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Louis Riel now recognized as first premier of Manitoba


A portrait of Louis Riel displayed in the provincial legislature now recognizes the Metis leader as Manitoba's first premier.

Premier Wab Kinew and Manitoba Metis Federation President David Chartrand unveiled the updated plaque below the portrait today, which is recognized as Louis Riel Day in the province.

Riel led a provisional government in what is now Manitoba and blazed the trail for the province to join Confederation in 1870.

The Riel portrait has been on the walls of the legislative building for many years but the plaque designated Riel as president.

Kinew's first legislation introduced after the NDP government came to power last year was to recognize Riel's role as the first premier.

Chartrand says it is a historic and important way to honour Riel and the contributions of the Metis of the Red River.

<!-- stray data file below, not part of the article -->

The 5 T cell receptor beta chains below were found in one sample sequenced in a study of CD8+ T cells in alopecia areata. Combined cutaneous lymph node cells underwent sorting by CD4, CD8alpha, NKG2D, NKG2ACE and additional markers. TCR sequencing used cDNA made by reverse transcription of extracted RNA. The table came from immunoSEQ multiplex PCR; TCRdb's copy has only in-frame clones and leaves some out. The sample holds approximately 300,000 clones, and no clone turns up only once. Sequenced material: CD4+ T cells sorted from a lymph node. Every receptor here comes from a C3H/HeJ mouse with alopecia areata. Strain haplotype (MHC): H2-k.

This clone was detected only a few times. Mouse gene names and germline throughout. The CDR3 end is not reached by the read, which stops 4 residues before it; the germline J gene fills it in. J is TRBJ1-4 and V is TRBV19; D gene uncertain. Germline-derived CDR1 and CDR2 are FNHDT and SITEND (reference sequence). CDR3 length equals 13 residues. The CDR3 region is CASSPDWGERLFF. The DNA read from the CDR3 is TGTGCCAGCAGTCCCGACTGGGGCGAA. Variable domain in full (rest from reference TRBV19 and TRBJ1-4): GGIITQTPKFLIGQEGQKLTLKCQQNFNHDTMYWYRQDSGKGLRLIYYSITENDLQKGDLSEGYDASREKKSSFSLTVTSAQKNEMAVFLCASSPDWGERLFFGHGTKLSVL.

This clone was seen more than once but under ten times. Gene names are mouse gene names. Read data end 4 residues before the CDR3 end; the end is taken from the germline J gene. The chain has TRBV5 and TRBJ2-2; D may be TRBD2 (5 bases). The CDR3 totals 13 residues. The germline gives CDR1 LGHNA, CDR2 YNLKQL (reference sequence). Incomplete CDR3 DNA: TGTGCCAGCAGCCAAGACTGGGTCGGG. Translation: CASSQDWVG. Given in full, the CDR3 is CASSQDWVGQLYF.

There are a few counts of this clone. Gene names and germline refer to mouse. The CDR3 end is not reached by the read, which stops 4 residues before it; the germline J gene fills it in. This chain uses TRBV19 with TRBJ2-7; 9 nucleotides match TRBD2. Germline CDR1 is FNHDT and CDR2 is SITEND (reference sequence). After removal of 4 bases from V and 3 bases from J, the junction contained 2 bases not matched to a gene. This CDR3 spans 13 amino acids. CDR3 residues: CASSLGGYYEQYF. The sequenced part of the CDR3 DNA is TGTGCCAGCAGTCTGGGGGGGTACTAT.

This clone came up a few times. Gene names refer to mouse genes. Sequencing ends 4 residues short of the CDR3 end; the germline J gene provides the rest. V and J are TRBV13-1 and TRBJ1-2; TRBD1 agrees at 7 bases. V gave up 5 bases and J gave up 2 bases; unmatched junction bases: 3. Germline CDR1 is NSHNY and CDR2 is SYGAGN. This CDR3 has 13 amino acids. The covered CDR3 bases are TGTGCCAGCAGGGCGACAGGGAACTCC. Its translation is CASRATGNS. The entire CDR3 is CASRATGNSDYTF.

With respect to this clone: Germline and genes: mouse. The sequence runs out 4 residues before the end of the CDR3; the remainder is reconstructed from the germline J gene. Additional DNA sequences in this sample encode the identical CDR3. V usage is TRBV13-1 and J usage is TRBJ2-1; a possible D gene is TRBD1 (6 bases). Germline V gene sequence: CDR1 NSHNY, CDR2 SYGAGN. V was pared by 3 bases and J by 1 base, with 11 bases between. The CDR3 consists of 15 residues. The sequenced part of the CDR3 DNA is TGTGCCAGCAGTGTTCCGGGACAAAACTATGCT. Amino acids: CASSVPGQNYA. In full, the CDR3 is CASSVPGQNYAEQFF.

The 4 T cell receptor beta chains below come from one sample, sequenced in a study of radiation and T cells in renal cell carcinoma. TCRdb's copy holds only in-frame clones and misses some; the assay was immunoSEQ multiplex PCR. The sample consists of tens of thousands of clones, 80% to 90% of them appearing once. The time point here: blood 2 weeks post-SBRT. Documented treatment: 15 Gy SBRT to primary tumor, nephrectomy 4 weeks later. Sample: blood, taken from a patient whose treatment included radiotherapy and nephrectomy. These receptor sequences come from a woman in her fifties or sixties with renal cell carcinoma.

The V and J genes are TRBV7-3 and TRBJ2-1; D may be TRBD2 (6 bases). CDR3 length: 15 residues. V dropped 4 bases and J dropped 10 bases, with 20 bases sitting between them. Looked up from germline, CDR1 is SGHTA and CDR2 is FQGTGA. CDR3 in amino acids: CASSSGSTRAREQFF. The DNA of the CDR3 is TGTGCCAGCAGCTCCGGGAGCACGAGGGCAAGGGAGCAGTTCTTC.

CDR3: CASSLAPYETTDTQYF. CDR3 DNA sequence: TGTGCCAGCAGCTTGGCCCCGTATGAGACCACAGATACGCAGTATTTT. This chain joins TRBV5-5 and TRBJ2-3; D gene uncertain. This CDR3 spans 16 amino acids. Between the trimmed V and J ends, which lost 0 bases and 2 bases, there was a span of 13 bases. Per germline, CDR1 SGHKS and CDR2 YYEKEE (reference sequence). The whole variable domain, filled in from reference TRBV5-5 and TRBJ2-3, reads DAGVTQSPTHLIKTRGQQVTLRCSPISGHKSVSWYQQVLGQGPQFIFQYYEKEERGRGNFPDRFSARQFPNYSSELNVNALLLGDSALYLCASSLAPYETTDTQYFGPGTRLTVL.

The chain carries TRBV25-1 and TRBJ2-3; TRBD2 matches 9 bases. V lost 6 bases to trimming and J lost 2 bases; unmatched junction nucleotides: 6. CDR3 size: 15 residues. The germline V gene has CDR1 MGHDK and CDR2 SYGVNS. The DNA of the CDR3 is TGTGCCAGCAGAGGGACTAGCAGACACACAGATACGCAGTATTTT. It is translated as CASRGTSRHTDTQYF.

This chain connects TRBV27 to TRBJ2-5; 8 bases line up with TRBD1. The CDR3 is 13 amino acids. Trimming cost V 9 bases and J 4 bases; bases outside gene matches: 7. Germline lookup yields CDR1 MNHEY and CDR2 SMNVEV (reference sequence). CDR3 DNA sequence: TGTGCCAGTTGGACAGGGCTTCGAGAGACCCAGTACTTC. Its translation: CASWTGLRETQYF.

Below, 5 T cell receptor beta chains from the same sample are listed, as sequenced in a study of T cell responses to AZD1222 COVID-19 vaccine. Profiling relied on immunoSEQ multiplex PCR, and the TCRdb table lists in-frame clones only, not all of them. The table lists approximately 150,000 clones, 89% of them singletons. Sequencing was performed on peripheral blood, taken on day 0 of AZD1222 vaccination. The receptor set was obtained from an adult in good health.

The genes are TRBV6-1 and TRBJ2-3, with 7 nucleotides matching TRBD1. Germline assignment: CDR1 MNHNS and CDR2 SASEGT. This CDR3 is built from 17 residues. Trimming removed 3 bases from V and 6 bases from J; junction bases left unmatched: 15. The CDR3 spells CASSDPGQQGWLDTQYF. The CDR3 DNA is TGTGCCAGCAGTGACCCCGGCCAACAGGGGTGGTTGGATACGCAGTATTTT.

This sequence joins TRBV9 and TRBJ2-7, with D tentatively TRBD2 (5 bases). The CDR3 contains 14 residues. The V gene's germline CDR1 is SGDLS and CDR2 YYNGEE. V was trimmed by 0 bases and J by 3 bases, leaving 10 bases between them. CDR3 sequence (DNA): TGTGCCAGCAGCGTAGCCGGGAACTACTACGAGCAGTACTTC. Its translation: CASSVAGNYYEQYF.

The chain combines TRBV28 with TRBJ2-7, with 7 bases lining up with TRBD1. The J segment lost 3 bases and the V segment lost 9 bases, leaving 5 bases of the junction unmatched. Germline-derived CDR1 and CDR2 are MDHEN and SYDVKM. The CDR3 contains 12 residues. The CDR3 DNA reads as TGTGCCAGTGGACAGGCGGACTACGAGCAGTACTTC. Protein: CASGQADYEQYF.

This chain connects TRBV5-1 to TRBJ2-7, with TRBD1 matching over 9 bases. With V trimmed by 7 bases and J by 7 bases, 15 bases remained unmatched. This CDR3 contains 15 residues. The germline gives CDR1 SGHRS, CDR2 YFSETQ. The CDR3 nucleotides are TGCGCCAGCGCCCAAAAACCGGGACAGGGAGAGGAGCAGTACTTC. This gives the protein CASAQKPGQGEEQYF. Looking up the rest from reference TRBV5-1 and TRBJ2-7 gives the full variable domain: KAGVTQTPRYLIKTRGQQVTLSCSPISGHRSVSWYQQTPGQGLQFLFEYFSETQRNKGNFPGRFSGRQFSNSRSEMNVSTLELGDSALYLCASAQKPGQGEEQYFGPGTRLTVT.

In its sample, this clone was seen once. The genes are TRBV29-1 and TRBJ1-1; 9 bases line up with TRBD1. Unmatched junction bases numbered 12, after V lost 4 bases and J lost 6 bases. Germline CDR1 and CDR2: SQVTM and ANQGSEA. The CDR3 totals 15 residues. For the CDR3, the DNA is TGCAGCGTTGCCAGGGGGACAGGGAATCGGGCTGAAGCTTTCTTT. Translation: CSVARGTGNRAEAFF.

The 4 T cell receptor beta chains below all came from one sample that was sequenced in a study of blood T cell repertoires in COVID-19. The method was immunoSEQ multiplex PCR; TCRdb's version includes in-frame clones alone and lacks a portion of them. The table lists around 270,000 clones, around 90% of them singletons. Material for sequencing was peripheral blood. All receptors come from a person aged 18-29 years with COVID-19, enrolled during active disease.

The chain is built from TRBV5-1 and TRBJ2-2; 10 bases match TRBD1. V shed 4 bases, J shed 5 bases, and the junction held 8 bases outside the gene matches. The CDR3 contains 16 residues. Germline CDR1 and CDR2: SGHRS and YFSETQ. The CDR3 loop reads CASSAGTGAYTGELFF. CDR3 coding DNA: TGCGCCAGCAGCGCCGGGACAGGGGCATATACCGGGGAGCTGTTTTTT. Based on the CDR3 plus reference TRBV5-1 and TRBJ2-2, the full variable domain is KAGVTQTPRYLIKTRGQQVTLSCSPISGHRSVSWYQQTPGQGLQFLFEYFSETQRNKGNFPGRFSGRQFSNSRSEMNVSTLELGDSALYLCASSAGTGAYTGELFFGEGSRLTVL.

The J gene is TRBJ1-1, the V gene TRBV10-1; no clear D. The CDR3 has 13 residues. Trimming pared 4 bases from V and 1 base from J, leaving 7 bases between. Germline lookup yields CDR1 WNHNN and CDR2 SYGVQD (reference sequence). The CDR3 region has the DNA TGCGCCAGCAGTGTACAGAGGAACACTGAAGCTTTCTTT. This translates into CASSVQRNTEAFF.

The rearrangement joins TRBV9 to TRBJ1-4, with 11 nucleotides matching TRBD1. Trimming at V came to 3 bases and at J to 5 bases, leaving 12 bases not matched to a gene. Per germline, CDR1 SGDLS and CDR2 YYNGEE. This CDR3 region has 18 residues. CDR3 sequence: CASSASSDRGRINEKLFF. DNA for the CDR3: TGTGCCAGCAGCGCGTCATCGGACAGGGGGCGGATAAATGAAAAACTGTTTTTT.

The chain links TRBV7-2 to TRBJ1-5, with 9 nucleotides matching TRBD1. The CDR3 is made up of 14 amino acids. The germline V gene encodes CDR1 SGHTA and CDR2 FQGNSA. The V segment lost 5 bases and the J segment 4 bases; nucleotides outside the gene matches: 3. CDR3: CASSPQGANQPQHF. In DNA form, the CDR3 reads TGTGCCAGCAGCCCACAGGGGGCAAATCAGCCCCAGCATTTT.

"We have been 153 years in waiting and advocating to correct this part of our history, and today we see the true title of Louis Riel further acknowledged," Chartrand said Monday.

Riel led a provisional government in the Red River Settlement in 1869 and adopted a list of rights for people of different cultures and languages.

As tensions rose during the transfer of land from the Hudson's Bay Company to the Canadian government, Riel fought for the list of rights to form the basis of Manitoba's entry into Confederation.

Riel fled to the United States after facing threats to his life. He was arrested after a later rebellion in what is now Saskatchewan, convicted of treason and hanged.

Alfred Boyd was named Manitoba's first premier.

There have long been efforts to recognize Riel's accomplishments. He was declared a founder of Manitoba in 1992 and officially recognized as the first leader of Manitoba in 2016.

   This report by The Canadian Press was first published Feb. 19, 2024. Top Stories

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